Importantly, the questions asking about whether there was a change in adulthood markers between 2019 and 2020 required a comparative assessment across time and space. To unpack our findings, we delved into social comparison and temporal comparison theories. Intrapersonal (rather than just interpersonal) comparisons are important to consider when individuals assess their opinions, abilities, and experiences. Temporal comparison theory suggests that a person may assess the efficacy of their present situation in terms of their own history, thus subjectively deciding whether their current self is better off than their past self. This comparison can exist alongside an assessment of whether their situation diverges or converges with social expectations for their group, which is the primary focus of social comparison theory.

Students who left home in Fall 2020 comprised the only group of students who followed a normative path toward adulthood that was embedded within our living arrangements variable: leaving home. What someone thinks about where they live now may be impacted by whether they compare their living situation with a previous residence, rather than a static assessment isolated from past conditions. If a college student who leaves home perceives their path as aligning with group norms for young adults who are supposed to venture away from a parental home, and if that student perceives leaving home as making sense in light of their own personal history as they move from childhood into adulthood, then it is more likely that this student would consider their path to be normal and acceptable. Further, this student may perceive this path to be acceptable even in light of other more objective measures that may indicate a stall or movement backwards on the path toward adulthood, such as decreased household responsibilities.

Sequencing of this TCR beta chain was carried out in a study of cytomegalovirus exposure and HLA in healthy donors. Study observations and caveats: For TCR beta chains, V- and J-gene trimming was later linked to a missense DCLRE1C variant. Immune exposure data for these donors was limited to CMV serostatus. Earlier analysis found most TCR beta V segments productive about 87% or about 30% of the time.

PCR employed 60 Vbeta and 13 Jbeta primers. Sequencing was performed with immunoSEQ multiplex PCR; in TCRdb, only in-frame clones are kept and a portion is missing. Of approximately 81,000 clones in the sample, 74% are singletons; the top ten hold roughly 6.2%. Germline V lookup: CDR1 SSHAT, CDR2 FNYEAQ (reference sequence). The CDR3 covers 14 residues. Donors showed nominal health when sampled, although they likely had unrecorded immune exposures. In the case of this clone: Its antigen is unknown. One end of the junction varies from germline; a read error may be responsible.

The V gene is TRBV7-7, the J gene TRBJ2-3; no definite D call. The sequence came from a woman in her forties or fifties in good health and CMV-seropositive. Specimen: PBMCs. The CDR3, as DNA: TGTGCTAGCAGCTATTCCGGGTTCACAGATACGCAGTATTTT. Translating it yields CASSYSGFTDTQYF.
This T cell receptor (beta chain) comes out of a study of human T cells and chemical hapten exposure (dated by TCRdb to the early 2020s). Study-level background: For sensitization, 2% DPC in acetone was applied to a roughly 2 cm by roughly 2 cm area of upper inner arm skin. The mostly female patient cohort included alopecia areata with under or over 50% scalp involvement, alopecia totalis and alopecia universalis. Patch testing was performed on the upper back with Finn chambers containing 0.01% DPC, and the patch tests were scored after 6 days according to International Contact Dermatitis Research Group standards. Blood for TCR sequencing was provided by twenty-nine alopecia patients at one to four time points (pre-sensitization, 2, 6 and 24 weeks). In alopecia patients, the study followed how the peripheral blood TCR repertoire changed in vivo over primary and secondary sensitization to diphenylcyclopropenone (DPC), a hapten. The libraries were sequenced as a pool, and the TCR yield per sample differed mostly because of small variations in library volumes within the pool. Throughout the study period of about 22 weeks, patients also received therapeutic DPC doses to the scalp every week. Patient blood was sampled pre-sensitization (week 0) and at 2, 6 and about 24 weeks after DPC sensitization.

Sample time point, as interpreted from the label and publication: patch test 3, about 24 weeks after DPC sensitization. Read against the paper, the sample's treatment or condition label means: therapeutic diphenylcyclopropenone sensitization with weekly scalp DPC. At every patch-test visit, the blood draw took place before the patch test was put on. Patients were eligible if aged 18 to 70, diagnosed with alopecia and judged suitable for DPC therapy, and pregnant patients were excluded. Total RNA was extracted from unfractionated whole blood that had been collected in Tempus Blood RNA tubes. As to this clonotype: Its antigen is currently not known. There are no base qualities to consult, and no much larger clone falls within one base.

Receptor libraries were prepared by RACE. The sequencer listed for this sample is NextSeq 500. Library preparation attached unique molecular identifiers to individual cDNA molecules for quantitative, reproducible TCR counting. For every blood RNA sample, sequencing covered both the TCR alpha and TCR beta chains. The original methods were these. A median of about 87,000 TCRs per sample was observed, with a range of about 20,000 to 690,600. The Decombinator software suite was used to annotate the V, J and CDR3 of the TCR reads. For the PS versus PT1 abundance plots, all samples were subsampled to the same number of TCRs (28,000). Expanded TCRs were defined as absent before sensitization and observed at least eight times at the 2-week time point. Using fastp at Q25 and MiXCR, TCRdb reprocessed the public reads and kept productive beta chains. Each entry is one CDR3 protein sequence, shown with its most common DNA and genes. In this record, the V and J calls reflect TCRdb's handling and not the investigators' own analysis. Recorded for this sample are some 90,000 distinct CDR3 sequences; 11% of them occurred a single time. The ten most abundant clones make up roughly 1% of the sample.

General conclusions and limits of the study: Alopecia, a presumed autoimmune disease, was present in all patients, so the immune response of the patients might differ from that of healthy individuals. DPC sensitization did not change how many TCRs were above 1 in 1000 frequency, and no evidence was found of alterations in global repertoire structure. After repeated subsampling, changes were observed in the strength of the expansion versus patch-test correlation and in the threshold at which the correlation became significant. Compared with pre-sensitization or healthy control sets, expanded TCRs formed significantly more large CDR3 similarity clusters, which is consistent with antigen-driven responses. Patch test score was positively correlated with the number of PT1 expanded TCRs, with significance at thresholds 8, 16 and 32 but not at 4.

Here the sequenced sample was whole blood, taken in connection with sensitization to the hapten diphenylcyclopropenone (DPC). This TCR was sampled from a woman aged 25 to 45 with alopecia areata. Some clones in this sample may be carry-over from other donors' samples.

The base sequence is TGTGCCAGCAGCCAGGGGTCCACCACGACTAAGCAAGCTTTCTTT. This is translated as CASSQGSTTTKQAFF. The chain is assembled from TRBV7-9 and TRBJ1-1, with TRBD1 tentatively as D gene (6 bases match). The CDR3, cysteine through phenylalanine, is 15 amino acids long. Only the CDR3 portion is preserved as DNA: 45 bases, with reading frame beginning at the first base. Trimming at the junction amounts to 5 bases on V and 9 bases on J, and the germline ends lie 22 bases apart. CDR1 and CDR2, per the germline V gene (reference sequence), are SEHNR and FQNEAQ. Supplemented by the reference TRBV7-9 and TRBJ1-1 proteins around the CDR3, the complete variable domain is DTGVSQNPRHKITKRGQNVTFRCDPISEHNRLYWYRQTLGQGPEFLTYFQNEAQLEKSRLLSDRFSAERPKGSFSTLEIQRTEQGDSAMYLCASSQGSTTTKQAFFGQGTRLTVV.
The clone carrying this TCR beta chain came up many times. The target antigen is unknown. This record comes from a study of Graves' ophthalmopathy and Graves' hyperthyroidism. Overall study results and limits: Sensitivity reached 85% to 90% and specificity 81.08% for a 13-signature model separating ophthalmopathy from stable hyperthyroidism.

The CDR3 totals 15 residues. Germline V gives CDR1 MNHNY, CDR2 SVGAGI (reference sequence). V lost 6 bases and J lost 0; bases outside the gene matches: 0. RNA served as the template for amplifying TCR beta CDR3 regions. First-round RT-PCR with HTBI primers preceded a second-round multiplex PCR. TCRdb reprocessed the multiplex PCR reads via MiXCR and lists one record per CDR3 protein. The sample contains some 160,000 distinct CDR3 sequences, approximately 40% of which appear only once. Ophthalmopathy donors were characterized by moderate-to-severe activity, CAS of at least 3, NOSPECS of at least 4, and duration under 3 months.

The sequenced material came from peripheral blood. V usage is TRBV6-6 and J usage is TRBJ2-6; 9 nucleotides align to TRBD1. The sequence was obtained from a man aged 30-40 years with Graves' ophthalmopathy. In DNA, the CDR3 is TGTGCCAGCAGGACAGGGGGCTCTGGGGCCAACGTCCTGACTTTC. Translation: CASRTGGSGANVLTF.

For students who left and then returned to a childhood home because their college shut down, they had health concerns, or they had financial strain, the same processes of social and temporal comparison apply. This is the group who showed the biggest perceived decline in adulthood markers. Students who returned home after being away were disrupting their trajectory toward adulthood by virtue of going “backwards” into a parental home. This reversal, along with challenging role negotiations and the violation of a social ideal, likely had a powerful impact on students’ belief that they were moving less into adulthood because of returning home. That they were a year older or had gained autonomy as a result of moving away from home did not add up to enough adult-like currency to counteract the relative impact of moving back home, which was likely seen as taking a step backwards on the path toward adulthood. As Arnold Mont’Alvao, Pamela Aronson, and Jeylan Mortimer reveal in their study of COVID-19 impacts on paths to adulthood, “delay in family related transitions interferes with adult identity formation and fosters feelings of being ‘off time’ in acquiring markers of adulthood. Thus, those who perceive themselves as ‘late’ with respect to family-related markers have difficulty thinking of themselves as adults.” For these students, while they may not be objectively delayed as compared to the numerous others in their group who may also be returning home (due to the pandemic), they may perceive themselves to be delayed in terms of a normative idealized path to adulthood, as if they are going backwards to a moment in time in their own biographies that signifies childhood.